EASL Clinical Practice Guidelines

Pathogenesis of ALD

The spectrum of ALD includes simple steatosis, alcoholic steatohepatitis (ASH), progressive fibrosis, cirrhosis, and the development of hepatocellular cancer (HCC). Although many individuals consuming more than 60 g of alcohol per day (e.g. 1/2 a bottle of wine or more than 1 L of beer) develop steatosis, only a minority of the patients with steatosis progress to ASH and 10–20% eventually develop cirrhosis [65]. Genetic and non-genetic factors modify both the individual susceptibility and the clinical course of ALD [2]. The mechanisms of ALD are not completely understood. Most studies have been performed in rodents with chronic alcohol intake (e.g. Tsukamoto-French model or Lieber–DiCarli diet). However, these models basically induce moderate liver disease and non-severe fibrosis or liver damage develops. Few studies have been performed so far in livers from patients with ALD. These translational studies are needed to develop novel targeted therapies for these patients [2]. The pathogenesis varies in different stages of the disease.

Alcoholic fatty liver

There are four main pathogenic factors: (1) Increased generation of NADH caused by alcohol oxidation, favouring fatty acid and triglyceride synthesis, and inhibiting mitochondrial β-oxidation of fatty acids [66]. (2) Enhanced hepatic influx of free fatty acids from adipose tissue and of chylomicrons from the intestinal mucosa [66]. (3) Ethanol-mediated inhibition of adenosine monophosphate activated kinase (AMPK) activity [67] resulting in increased lipogenesis and decreased lipolysis by inhibiting peroxisome proliferating-activated receptor α (PPARa) [68] and stimulating sterol regulatory element binding protein 1c (SREBP1c) [69]. (4) Damage to mitochondria and microtubules by acetaldehyde, results in a reduction of NADH oxidation and the accumulation of VLDL, respectively [66].

Alcoholic steatohepatitis

Alcoholic fatty livers can develop parenchymal inflammation (mainly by PMN cells) and hepatocellular damage, a prerequisite for progress to fibrosis and cirrhosis. In cases of severe ASH episodes in patients with an advanced disease, ASH may cause profound liver damage, increased resistance to blood flow and it is also associated with a poor prognosis [70]. Various factors may contribute to the development of ASH (1) Acetaldehyde-induced toxic effects. It binds to proteins [71] and to DNA [72] resulting in functional alterations and protein adducts, which activate the immune system by forming autoantigens. It also induces mitochondria damage and impairs glutathione function, leading to oxidative stress and apoptosis [73]. (2) Reactive oxygen species (ROS) generation and the resulting lipid peroxidation with DNA adduct formation [74]. Main sources of ROS include CYP2E1-dependent MEOS, mitochondrial electron transport system of the respiratory chain, NADH-dependent cytochrome reductase, and xanthine oxidase [[75], [76]]. Moreover, chronic alcohol intake markedly up-regulates CYP2E1, which metabolizes ethanol to acetaldehyde and parallels the generation of ROS and hydroxyl–ethyl radicals [77]. (3) Pro-inflammatory cytokines. Alcohol metabolites and ROS stimulate signaling pathways such as NFκB, STAT-JAK, and JNK in hepatic resident cells, leading to the local synthesis of inflammatory mediators such as TNFα and CXC chemokines (e.g. interleukin-8), as well as osteopontin [78]. Alcohol abuse also results in changes in the colonic microbiota and increased intestinal permeability, leading to elevated serum levels of lipopolysaccharides [79] that induce inflammatory actions in Kupffer cells via CD14/TLR4 [80]. The resulting inflammatory milieu in the alcoholic liver leads to PMN infiltration, ROS formation and hepatocellular damage. (4) Impaired ubiquitin–proteasome pathway leading to hepatocellular injury and hepatic inclusions of aggregated cytokeratins (i.e. Mallory–Denk bodies) [81].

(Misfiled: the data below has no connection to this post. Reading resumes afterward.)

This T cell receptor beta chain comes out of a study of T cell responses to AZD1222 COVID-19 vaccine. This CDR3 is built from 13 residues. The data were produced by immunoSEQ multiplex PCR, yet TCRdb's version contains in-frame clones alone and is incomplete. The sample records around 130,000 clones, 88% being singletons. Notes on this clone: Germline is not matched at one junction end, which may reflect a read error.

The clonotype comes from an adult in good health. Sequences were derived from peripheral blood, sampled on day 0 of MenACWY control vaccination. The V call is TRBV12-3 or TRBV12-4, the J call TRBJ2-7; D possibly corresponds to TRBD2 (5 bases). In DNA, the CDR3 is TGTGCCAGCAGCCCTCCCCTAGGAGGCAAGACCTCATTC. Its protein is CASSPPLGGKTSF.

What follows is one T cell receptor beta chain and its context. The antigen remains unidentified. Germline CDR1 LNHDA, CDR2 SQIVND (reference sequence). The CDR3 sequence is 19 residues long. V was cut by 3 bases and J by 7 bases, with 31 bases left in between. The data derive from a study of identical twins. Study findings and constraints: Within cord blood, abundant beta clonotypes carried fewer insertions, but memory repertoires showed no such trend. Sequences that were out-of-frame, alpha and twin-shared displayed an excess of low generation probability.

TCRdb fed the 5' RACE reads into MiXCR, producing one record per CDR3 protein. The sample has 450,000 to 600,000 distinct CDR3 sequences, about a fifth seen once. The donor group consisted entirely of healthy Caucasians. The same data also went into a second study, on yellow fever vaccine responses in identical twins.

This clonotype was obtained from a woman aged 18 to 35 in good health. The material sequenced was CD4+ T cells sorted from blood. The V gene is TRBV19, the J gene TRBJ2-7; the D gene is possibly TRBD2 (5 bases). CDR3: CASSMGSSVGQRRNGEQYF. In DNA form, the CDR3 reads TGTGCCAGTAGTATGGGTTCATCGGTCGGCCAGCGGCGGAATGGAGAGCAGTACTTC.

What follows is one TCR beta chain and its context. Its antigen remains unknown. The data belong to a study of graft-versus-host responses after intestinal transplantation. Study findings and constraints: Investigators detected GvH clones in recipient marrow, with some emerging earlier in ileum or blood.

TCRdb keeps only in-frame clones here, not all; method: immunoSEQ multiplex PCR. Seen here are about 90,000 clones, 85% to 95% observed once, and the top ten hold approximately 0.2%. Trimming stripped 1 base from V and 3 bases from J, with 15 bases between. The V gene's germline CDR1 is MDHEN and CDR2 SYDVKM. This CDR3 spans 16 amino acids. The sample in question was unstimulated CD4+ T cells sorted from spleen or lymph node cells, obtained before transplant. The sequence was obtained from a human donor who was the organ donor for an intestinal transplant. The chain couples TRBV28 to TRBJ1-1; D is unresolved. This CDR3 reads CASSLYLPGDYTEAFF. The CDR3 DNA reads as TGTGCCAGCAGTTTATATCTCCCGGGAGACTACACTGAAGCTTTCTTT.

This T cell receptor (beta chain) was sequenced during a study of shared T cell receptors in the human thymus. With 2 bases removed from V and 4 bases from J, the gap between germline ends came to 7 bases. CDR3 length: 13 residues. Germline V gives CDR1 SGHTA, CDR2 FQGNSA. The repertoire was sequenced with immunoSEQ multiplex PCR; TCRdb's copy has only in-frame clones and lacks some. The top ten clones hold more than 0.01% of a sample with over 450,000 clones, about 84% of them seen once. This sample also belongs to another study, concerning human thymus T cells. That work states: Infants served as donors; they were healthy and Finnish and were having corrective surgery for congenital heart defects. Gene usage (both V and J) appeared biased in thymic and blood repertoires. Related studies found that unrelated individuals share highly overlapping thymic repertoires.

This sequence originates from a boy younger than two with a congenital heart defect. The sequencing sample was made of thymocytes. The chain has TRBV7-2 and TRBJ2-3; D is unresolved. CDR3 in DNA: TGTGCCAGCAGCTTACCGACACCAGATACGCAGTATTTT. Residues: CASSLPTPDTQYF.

Fibrosis progression

Patients with ASH may develop progressive fibrosis [82]. In ALD, the fibrotic tissue is typically located in pericentral and perisinusoidal areas. In advanced stages, collagen bands are evident and bridging fibrosis develops. This condition precedes the development of regeneration nodules and liver cirrhosis. The cellular and molecular mechanisms of fibrosis in ALD are not completely understood [83]. Alcohol metabolites such as acetaldehyde can directly activate hepatic stellate cells (HSC), the main collagen-producing cells in the injured liver. HSC can also be activated paracrinally by damaged hepatocytes, activated Kupffer cells and infiltrating PMN cells. These cells release fibrogenic mediators such as growth factors (TGFβ1, PDGF), cytokines (leptin, angiotensin II, interleukin-8, and TNFα), soluble mediators (nitric oxide), and ROS. Importantly, ROS stimulate pro-fibrogenic intracellular signaling pathways in HSC including ERK, PI3K/AKT, and JNK [84]. They also up-regulate TIMP-1 and decrease the actions of metalloproteinases, thereby promoting collagen accumulation. Cells other than HSC can also synthesize collagen in ALD. They include portal fibroblasts and bone-marrow derived cells. Whether other novel mechanisms such as epithelia-to-mesenchymal transition of hepatocytes also play a role in liver fibrosis is under investigation [85].

Suggestions for futures studies

  1. Experimental models of severe ALD with hepatocellular damage and fibrosis are needed.
  2. Translational studies with human samples of patients at different stages of ALD are required to identify new therapeutic targets.
  3. Studies assessing liver regeneration in severe ALD should be performed.